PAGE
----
Sex slav­ery apol­ogy could be re­vised

Top of­fi­cial hints at idea, which may anger South Korea.

Austin American-Statesman - - NEWS - By Martin Fackler

tOKYO — A top of­fi­cial hinted Thurs­day that Ja­pan’s newly in­stalled con­ser­va­tive government might seek to re­vise a two-decade-old of­fi­cial apol­ogy to women forced into sex­ual slav­ery dur­ing World War II, a move that would most likely out­rage South Korea and pos­si­bly other former vic­tims of Ja­panese mil­i­tarism.

Speak­ing a day af­ter the new Cab­i­net was named, Chief Cab­i­net Sec­re­tary Yoshi­hide Suga, who serves as the government’s top spokesman, re­fused to say clearly whether the new prime min­is­ter, Shinzo Abe, would up­hold the 1993 apol­ogy, which was is­sued by the chief Cab­i­net sec­re­tary at the time, Yo­hei Kono.

Suga said at a news con­fer­ence, how­ever, that it would be “de­sir­able for ex­perts and his­to­ri­ans to study” the state­ment, which ac­knowl­edged the Im­pe­rial Army’s involvement in forc­ing thou­sands of Asian and Dutch women to pro­vide sex for Ja­panese sol­diers.

Suga seemed to keep his com­ments in­ten­tion­ally vague, adding only that the mat­ter “should not be made into a po­lit­i­cal or diplo­matic is­sue.”

He also said the Abe government would up­hold a broader apol­ogy, is­sued in 1995 to ob­serve the 50th an­niver­sary of the end of World War II, to all vic­tims of Ja­pan’s colo­nial­ism and ag­gres­sion.

The sex slaves is­sue re­mains highly emo­tional in South Korea, a former Ja­panese colony. On Thurs­day, the South Korean For­eign Min­istry re­sponded to Suga’s com­ments by call­ing on Ja­pan not to for­get its mil­i­taris­tic past.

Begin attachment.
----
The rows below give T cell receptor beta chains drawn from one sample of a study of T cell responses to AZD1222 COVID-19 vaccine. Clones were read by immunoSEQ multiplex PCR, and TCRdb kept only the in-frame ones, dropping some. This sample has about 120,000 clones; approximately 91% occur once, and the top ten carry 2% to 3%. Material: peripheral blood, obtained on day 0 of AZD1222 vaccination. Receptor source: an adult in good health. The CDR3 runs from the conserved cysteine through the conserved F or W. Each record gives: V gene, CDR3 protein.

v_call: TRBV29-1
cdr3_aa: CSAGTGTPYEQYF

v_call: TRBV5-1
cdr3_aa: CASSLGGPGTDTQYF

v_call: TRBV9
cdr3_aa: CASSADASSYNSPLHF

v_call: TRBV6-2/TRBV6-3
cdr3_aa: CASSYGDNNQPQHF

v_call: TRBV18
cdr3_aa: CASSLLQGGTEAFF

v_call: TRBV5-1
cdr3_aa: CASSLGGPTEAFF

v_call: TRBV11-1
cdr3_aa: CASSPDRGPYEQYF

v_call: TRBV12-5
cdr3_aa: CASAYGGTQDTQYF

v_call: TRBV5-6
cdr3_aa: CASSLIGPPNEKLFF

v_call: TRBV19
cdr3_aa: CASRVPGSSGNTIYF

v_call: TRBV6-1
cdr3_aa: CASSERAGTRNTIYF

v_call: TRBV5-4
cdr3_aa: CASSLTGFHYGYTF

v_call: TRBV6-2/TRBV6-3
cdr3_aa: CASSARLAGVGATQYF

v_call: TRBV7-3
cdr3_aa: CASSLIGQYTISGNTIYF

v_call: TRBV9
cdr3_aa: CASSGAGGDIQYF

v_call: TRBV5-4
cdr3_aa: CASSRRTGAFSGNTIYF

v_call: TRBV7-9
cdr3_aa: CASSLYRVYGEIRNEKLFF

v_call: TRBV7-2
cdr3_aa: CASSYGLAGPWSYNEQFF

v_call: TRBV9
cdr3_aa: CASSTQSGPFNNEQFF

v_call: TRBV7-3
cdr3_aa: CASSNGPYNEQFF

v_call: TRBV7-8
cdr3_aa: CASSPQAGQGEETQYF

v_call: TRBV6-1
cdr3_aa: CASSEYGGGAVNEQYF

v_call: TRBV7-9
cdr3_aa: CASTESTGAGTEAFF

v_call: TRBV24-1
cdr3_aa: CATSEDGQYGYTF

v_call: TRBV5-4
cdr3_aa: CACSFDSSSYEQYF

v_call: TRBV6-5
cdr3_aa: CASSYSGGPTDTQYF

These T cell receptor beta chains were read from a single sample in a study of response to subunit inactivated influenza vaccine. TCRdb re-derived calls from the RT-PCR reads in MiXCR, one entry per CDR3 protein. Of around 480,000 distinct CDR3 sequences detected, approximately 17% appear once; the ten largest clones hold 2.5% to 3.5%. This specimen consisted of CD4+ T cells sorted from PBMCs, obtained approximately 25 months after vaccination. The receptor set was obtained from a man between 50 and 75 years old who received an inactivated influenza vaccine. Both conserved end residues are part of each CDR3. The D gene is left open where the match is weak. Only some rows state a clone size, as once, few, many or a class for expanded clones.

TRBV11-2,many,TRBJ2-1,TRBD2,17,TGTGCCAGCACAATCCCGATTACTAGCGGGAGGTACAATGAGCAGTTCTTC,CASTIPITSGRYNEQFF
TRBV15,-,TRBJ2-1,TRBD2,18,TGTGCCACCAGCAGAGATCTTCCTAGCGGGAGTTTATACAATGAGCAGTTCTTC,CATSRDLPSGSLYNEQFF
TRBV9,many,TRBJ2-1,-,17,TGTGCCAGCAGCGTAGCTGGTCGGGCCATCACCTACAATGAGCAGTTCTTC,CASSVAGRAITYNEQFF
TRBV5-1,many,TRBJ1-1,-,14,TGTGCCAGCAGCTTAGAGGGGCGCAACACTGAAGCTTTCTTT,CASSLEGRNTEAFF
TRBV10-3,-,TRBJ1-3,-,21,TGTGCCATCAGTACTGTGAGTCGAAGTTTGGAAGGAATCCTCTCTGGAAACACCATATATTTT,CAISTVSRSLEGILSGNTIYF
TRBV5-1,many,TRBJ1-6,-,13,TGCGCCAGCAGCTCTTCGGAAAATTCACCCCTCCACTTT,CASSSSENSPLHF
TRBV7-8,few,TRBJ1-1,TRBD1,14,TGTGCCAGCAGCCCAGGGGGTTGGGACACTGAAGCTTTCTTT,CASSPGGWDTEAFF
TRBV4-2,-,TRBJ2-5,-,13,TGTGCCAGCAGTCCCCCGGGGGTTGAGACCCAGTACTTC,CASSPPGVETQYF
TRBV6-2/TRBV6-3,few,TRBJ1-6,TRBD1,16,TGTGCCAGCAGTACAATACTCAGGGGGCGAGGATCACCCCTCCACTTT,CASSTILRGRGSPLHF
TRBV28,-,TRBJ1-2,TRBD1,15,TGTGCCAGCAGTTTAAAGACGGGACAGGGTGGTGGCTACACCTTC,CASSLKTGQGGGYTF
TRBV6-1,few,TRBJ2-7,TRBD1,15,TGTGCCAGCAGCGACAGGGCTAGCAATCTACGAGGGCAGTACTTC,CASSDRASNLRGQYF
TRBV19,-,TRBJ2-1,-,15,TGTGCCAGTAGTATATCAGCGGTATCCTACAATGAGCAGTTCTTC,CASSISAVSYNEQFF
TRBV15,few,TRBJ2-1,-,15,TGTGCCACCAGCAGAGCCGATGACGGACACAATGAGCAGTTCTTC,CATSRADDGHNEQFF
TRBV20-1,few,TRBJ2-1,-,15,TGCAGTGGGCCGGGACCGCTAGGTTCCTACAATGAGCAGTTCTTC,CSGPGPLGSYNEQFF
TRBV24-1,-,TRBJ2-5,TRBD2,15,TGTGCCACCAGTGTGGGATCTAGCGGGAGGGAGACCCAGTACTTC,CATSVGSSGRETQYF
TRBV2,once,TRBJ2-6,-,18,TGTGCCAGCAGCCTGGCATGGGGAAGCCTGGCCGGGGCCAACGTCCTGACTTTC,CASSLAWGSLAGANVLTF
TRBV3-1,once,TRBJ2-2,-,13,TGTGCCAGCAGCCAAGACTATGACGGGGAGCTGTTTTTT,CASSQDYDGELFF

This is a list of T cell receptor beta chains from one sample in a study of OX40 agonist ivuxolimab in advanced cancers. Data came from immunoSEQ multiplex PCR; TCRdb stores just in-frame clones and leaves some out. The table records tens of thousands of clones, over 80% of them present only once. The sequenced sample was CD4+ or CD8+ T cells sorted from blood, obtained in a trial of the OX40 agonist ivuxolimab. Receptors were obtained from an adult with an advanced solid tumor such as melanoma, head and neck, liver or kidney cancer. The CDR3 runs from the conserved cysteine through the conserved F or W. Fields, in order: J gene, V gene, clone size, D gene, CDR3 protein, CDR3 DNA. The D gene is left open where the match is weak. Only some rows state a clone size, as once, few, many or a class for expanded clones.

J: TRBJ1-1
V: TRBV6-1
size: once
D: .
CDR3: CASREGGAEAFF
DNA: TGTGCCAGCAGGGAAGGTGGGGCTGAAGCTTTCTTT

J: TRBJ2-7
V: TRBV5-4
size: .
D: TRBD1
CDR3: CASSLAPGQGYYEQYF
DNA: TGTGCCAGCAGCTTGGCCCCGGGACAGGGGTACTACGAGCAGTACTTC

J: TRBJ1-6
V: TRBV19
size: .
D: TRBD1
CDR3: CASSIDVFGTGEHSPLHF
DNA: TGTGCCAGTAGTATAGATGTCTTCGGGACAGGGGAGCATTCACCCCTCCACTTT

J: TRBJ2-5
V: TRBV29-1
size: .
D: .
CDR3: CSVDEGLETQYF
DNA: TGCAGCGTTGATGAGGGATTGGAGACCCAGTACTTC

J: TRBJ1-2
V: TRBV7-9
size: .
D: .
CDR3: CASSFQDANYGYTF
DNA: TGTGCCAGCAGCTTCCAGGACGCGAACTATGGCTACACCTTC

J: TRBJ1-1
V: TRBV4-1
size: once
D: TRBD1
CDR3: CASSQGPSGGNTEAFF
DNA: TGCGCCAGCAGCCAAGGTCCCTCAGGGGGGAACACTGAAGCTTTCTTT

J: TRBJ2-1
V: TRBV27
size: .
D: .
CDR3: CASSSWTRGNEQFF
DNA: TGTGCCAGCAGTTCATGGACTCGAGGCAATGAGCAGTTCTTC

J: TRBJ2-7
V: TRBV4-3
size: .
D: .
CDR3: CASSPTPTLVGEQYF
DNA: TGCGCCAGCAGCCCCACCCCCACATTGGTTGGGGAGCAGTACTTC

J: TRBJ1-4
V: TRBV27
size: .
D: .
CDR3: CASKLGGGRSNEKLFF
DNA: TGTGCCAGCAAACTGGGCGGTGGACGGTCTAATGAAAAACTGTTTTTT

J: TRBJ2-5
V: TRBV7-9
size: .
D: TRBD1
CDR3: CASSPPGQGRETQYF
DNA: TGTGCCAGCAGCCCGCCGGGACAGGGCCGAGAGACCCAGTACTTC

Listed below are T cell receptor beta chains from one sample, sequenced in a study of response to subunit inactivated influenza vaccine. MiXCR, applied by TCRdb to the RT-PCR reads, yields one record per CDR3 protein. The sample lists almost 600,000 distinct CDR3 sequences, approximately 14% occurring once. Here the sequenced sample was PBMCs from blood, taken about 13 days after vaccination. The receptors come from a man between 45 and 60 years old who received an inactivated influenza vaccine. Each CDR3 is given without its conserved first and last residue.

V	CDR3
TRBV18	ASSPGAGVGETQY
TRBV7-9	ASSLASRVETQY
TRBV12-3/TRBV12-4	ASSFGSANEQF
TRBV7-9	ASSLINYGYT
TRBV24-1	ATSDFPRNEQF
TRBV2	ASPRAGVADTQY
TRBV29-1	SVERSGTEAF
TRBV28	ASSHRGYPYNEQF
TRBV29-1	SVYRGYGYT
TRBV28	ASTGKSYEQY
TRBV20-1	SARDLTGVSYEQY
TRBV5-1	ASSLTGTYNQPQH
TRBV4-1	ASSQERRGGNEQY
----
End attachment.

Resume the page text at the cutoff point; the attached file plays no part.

The Kono State­ment has long been a sore point for Ja­panese right­ists, who deny ei­ther that the women had been co­erced or that the mil­i­tary had a hand in forc­ing them to be­come what many Ja­panese eu­phemisti­cally call “com­fort women.”

Th­ese crit­ics in­clude Abe, an out­spo­ken na­tion­al­ist who has re­peat­edly called for re­vis­ing the state­ment, most re­cently dur­ing an in­ter­nal Lib­eral Demo­cratic Party elec­tion in Septem­ber.

The is­sue does not res­onate broadly, how­ever, among the gen­eral pub­lic, which would rather avoid con­fronta­tion with other Asian coun­tries. Dur­ing the na­tional par­lia­men­tary elec­tions this month that swept his Lib­eral Democrats back into power, Abe avoided talk­ing about the mat­ter, ap­par­ently so as not to be seen as too far to the right of main­stream vot­ers.

His po­si­tion has also caused con­cern in Washington, where the United States government has urged Ja­pan and South Korea, its two clos­est Asian al­lies, to in­crease co­op­er­a­tion against se­cu­rity threats like North Korea.

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